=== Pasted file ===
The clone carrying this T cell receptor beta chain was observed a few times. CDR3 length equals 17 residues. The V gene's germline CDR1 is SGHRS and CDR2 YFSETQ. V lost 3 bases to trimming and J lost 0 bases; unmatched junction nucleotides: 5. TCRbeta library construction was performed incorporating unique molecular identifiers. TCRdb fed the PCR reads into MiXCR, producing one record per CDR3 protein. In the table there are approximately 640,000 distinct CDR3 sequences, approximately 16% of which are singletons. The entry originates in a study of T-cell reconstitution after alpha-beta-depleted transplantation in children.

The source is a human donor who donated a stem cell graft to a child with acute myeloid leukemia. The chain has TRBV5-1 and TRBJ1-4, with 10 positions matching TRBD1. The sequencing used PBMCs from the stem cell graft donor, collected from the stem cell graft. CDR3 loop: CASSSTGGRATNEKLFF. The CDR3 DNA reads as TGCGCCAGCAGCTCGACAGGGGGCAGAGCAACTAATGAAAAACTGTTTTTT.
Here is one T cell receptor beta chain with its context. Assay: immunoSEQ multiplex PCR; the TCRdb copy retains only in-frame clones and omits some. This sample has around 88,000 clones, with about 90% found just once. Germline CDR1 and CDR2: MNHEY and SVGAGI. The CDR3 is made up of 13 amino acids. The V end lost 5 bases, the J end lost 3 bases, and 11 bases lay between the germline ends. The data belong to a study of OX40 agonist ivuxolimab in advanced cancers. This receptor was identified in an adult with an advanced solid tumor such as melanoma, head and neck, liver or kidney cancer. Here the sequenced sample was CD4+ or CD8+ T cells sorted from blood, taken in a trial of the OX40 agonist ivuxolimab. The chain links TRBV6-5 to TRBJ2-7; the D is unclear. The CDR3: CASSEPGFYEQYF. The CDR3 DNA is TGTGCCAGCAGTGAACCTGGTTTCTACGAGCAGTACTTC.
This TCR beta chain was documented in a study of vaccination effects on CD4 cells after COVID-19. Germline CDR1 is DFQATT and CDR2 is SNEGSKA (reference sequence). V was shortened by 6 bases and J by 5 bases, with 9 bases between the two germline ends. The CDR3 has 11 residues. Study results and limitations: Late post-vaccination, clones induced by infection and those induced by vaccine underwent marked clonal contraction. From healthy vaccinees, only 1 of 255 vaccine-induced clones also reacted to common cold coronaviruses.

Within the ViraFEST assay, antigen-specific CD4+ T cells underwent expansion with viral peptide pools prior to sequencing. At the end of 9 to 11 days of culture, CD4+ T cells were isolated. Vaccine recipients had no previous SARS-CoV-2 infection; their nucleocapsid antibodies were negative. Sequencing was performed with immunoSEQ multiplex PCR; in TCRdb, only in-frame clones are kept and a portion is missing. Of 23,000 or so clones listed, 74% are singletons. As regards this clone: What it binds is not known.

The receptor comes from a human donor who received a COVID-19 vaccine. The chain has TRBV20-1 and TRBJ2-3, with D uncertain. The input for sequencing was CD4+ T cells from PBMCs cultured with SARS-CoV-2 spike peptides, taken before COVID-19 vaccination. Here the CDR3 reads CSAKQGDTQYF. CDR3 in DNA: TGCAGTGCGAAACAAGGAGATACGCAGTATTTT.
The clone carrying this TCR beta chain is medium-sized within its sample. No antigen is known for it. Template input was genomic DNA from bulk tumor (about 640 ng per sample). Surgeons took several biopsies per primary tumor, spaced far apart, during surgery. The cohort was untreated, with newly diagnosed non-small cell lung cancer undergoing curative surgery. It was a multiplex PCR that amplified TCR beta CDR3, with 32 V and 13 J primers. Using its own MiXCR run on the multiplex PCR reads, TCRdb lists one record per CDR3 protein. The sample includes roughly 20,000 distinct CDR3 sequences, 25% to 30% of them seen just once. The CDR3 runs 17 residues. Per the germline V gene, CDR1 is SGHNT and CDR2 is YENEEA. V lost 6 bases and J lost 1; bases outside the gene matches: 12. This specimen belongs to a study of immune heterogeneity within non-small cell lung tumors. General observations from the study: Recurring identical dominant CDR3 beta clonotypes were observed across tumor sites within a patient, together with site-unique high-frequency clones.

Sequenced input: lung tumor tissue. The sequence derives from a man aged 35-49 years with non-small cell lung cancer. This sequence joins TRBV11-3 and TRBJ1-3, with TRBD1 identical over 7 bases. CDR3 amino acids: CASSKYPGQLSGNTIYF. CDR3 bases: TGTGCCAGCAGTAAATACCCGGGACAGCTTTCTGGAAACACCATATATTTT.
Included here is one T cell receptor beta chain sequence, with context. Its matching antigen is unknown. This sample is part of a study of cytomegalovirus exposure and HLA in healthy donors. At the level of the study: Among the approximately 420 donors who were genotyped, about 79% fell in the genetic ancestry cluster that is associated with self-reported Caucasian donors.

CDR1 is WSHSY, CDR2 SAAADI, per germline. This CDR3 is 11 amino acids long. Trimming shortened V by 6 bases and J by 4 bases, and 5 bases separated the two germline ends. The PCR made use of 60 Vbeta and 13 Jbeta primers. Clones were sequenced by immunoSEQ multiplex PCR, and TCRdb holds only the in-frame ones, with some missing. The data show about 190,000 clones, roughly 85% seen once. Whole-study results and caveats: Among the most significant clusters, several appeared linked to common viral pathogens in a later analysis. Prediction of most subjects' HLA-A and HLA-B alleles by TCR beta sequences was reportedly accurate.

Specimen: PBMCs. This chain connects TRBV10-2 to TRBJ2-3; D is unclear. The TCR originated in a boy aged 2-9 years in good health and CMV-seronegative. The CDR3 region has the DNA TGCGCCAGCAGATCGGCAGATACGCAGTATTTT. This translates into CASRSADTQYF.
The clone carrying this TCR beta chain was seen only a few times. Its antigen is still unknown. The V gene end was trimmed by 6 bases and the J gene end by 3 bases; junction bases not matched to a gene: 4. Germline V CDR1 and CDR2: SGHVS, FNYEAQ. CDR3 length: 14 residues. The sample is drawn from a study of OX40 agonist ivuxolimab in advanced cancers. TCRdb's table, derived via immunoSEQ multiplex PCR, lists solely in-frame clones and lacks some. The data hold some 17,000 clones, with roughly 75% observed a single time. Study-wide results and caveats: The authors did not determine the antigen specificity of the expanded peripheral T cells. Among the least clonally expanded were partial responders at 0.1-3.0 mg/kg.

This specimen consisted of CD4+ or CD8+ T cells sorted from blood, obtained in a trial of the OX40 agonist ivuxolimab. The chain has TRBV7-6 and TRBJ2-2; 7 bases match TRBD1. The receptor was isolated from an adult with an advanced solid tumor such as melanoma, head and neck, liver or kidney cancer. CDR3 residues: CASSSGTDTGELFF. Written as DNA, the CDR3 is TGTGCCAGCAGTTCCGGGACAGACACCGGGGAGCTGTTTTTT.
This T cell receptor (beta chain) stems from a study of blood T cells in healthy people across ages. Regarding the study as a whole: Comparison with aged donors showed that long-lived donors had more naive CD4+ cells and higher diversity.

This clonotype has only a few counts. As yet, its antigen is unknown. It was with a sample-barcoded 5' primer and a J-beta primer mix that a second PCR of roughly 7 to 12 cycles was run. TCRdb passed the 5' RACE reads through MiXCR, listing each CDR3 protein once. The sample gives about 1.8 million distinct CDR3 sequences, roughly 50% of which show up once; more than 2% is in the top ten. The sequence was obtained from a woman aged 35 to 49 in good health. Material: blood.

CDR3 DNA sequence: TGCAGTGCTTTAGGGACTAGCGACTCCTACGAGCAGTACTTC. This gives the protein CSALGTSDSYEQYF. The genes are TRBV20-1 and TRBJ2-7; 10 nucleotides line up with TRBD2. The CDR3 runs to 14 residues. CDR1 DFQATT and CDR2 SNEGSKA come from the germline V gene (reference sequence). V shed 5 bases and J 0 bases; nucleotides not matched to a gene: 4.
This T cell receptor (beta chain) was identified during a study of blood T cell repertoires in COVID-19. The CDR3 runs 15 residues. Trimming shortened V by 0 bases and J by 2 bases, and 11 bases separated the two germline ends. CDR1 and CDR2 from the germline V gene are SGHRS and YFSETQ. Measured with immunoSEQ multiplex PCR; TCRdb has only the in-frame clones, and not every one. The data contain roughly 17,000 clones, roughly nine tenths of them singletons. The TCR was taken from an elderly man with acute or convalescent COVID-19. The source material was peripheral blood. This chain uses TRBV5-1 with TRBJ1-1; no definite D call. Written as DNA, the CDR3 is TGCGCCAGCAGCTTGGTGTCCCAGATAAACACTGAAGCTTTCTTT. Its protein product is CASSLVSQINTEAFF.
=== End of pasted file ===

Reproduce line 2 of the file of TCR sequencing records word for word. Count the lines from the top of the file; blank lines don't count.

The source is a human donor who donated a stem cell graft to a child with acute myeloid leukemia. The chain has TRBV5-1 and TRBJ1-4, with 10 positions matching TRBD1. The sequencing used PBMCs from the stem cell graft donor, collected from the stem cell graft. CDR3 loop: CASSSTGGRATNEKLFF. The CDR3 DNA reads as TGCGCCAGCAGCTCGACAGGGGGCAGAGCAACTAATGAAAAACTGTTTTTT.